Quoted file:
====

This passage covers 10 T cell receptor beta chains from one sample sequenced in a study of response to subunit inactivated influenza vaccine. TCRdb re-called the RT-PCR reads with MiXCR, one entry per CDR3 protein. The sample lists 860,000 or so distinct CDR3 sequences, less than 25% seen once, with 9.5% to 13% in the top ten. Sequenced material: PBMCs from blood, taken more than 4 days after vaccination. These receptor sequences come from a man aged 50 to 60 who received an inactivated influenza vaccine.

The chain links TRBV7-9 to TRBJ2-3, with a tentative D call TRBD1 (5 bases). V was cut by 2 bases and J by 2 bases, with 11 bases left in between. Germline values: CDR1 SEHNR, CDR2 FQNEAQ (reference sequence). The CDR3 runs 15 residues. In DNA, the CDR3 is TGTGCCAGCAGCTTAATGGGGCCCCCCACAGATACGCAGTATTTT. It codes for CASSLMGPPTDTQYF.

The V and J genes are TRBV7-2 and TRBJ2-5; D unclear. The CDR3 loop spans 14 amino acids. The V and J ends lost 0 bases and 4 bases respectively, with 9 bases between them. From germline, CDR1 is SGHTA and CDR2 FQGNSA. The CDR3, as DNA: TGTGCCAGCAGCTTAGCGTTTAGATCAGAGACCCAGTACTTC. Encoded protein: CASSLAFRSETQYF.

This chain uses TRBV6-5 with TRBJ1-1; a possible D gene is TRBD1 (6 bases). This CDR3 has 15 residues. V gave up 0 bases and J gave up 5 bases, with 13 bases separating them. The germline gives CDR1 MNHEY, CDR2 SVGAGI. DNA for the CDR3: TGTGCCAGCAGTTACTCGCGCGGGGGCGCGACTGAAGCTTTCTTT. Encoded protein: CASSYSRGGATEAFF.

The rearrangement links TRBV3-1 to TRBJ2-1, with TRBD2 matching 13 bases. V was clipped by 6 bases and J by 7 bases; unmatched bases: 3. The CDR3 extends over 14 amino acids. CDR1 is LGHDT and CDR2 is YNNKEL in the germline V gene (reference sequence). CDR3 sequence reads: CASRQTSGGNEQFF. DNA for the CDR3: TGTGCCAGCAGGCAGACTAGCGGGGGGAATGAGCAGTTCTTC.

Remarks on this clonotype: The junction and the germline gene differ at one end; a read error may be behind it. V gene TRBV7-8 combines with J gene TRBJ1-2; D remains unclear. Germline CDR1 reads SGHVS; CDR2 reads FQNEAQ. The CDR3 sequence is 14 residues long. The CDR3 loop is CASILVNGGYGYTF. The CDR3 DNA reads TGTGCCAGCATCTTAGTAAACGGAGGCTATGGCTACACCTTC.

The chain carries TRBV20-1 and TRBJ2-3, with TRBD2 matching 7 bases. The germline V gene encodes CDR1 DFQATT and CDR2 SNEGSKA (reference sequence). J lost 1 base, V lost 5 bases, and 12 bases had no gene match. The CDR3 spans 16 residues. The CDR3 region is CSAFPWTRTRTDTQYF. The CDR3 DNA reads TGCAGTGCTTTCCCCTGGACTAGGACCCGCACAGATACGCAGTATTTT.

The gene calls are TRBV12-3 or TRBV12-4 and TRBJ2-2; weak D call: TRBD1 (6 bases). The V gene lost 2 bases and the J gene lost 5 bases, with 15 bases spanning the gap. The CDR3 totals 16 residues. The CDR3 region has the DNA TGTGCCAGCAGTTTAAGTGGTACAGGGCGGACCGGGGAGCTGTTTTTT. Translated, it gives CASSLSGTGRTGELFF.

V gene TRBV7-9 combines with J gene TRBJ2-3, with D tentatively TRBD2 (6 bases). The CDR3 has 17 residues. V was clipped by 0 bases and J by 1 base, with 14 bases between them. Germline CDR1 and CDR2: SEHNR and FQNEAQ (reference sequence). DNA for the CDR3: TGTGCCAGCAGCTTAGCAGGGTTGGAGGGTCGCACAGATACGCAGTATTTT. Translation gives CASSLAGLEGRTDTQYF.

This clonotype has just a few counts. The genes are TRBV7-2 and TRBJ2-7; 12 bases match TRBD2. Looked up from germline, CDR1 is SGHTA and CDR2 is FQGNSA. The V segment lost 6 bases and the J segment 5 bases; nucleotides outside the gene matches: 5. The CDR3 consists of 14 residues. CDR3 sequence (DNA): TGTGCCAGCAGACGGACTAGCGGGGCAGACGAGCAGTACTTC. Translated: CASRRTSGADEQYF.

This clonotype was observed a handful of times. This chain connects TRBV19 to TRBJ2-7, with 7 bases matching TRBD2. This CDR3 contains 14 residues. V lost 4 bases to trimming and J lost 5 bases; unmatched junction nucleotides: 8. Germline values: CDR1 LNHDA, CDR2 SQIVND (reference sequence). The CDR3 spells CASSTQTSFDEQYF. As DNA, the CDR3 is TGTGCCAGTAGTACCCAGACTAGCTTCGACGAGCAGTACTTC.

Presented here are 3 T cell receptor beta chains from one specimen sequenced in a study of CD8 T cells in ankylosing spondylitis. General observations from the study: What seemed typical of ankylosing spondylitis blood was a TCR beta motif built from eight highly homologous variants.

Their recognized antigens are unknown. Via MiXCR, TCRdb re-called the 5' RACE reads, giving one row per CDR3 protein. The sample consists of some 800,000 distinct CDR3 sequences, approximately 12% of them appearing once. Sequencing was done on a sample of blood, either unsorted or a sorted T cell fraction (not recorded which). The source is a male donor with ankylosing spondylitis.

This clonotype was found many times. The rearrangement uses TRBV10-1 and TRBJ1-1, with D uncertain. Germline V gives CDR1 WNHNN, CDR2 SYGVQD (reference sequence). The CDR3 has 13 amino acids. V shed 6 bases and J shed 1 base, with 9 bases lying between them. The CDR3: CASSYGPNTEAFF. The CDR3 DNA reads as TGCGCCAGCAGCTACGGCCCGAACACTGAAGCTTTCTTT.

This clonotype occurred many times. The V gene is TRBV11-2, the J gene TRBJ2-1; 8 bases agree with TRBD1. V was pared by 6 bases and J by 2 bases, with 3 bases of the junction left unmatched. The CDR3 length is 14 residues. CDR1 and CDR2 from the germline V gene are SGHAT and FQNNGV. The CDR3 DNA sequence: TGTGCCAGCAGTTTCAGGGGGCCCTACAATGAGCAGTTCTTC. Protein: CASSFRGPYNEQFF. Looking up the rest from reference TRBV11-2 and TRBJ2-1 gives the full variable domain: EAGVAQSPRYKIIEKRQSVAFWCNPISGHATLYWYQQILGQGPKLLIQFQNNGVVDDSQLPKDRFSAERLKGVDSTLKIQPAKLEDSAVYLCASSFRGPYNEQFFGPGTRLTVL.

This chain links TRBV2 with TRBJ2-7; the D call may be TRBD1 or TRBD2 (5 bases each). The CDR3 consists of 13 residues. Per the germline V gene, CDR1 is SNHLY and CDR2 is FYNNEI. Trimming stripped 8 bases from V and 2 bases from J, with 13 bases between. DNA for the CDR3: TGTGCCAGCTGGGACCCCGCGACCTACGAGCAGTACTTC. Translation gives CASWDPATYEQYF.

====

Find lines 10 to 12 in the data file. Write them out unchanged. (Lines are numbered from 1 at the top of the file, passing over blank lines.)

This clonotype has just a few counts. The genes are TRBV7-2 and TRBJ2-7; 12 bases match TRBD2. Looked up from germline, CDR1 is SGHTA and CDR2 is FQGNSA. The V segment lost 6 bases and the J segment 5 bases; nucleotides outside the gene matches: 5. The CDR3 consists of 14 residues. CDR3 sequence (DNA): TGTGCCAGCAGACGGACTAGCGGGGCAGACGAGCAGTACTTC. Translated: CASRRTSGADEQYF.

This clonotype was observed a handful of times. This chain connects TRBV19 to TRBJ2-7, with 7 bases matching TRBD2. This CDR3 contains 14 residues. V lost 4 bases to trimming and J lost 5 bases; unmatched junction nucleotides: 8. Germline values: CDR1 LNHDA, CDR2 SQIVND (reference sequence). The CDR3 spells CASSTQTSFDEQYF. As DNA, the CDR3 is TGTGCCAGTAGTACCCAGACTAGCTTCGACGAGCAGTACTTC.

Presented here are 3 T cell receptor beta chains from one specimen sequenced in a study of CD8 T cells in ankylosing spondylitis. General observations from the study: What seemed typical of ankylosing spondylitis blood was a TCR beta motif built from eight highly homologous variants.